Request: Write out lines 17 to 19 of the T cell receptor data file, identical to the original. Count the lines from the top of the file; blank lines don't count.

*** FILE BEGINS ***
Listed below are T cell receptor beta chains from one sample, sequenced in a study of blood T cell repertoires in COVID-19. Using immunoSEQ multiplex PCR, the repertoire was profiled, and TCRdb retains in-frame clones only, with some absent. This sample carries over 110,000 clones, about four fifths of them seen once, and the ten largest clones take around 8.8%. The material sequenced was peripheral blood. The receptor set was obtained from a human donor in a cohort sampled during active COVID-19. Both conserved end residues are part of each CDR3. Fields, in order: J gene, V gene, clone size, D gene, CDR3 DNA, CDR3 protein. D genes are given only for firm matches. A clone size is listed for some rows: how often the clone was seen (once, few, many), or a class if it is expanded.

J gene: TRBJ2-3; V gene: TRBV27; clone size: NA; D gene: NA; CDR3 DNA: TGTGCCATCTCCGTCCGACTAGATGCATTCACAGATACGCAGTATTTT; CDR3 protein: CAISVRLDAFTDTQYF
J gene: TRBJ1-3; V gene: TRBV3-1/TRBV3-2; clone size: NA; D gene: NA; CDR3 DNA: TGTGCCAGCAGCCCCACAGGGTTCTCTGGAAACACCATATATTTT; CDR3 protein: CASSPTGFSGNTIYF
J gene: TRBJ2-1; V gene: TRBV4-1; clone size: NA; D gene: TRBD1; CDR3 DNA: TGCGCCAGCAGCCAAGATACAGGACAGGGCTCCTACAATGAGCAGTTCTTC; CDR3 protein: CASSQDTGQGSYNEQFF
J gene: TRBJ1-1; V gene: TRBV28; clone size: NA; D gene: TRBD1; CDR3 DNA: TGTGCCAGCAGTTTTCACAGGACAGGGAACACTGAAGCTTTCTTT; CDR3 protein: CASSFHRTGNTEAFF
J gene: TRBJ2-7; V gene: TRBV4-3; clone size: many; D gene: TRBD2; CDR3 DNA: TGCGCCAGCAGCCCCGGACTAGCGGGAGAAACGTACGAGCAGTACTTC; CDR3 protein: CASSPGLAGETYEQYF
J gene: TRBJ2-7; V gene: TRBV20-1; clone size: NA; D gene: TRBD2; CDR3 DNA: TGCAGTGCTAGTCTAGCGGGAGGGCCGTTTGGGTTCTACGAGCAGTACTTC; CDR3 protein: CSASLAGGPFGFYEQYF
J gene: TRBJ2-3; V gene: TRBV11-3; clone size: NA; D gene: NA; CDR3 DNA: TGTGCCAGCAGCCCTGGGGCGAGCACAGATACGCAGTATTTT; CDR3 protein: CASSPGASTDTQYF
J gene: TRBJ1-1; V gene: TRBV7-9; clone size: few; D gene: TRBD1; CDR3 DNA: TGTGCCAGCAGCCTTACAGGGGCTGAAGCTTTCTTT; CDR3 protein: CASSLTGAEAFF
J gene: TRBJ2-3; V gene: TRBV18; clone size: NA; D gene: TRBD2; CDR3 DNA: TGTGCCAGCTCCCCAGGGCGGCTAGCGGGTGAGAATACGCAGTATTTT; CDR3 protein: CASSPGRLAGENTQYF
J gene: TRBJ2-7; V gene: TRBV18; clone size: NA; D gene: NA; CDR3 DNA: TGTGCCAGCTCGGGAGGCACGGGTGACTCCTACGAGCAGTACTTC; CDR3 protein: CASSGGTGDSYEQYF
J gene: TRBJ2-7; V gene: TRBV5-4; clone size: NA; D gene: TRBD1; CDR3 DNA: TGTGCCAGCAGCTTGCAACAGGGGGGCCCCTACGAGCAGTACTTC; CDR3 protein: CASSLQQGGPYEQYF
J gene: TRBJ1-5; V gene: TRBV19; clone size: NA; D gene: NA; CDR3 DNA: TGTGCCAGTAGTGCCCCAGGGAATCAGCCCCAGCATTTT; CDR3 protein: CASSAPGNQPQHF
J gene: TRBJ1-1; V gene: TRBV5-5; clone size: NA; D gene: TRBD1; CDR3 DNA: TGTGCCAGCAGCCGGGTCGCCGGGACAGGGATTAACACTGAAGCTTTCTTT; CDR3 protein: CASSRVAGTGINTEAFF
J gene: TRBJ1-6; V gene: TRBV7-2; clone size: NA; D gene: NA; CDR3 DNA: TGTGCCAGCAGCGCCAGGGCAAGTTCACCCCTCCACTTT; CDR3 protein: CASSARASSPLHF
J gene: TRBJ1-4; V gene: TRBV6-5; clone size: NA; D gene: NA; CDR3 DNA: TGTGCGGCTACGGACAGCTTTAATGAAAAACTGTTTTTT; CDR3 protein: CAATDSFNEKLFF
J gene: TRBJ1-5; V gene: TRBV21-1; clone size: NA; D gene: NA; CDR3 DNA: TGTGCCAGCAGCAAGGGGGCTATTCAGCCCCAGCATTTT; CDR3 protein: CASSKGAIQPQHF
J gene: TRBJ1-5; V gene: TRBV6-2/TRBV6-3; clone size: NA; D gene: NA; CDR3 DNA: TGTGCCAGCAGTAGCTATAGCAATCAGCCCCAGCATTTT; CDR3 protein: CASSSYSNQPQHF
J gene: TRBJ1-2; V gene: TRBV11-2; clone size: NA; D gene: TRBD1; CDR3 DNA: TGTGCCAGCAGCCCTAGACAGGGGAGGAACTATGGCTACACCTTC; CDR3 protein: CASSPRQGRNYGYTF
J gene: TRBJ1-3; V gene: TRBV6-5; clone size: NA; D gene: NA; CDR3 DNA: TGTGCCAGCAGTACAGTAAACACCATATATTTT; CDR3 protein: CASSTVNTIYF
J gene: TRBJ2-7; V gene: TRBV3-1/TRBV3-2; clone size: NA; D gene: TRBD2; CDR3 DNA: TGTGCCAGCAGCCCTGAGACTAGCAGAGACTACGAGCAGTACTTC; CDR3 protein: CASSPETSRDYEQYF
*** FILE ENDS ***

J gene: TRBJ1-5; V gene: TRBV21-1; clone size: NA; D gene: NA; CDR3 DNA: TGTGCCAGCAGCAAGGGGGCTATTCAGCCCCAGCATTTT; CDR3 protein: CASSKGAIQPQHF
J gene: TRBJ1-5; V gene: TRBV6-2/TRBV6-3; clone size: NA; D gene: NA; CDR3 DNA: TGTGCCAGCAGTAGCTATAGCAATCAGCCCCAGCATTTT; CDR3 protein: CASSSYSNQPQHF
J gene: TRBJ1-2; V gene: TRBV11-2; clone size: NA; D gene: TRBD1; CDR3 DNA: TGTGCCAGCAGCCCTAGACAGGGGAGGAACTATGGCTACACCTTC; CDR3 protein: CASSPRQGRNYGYTF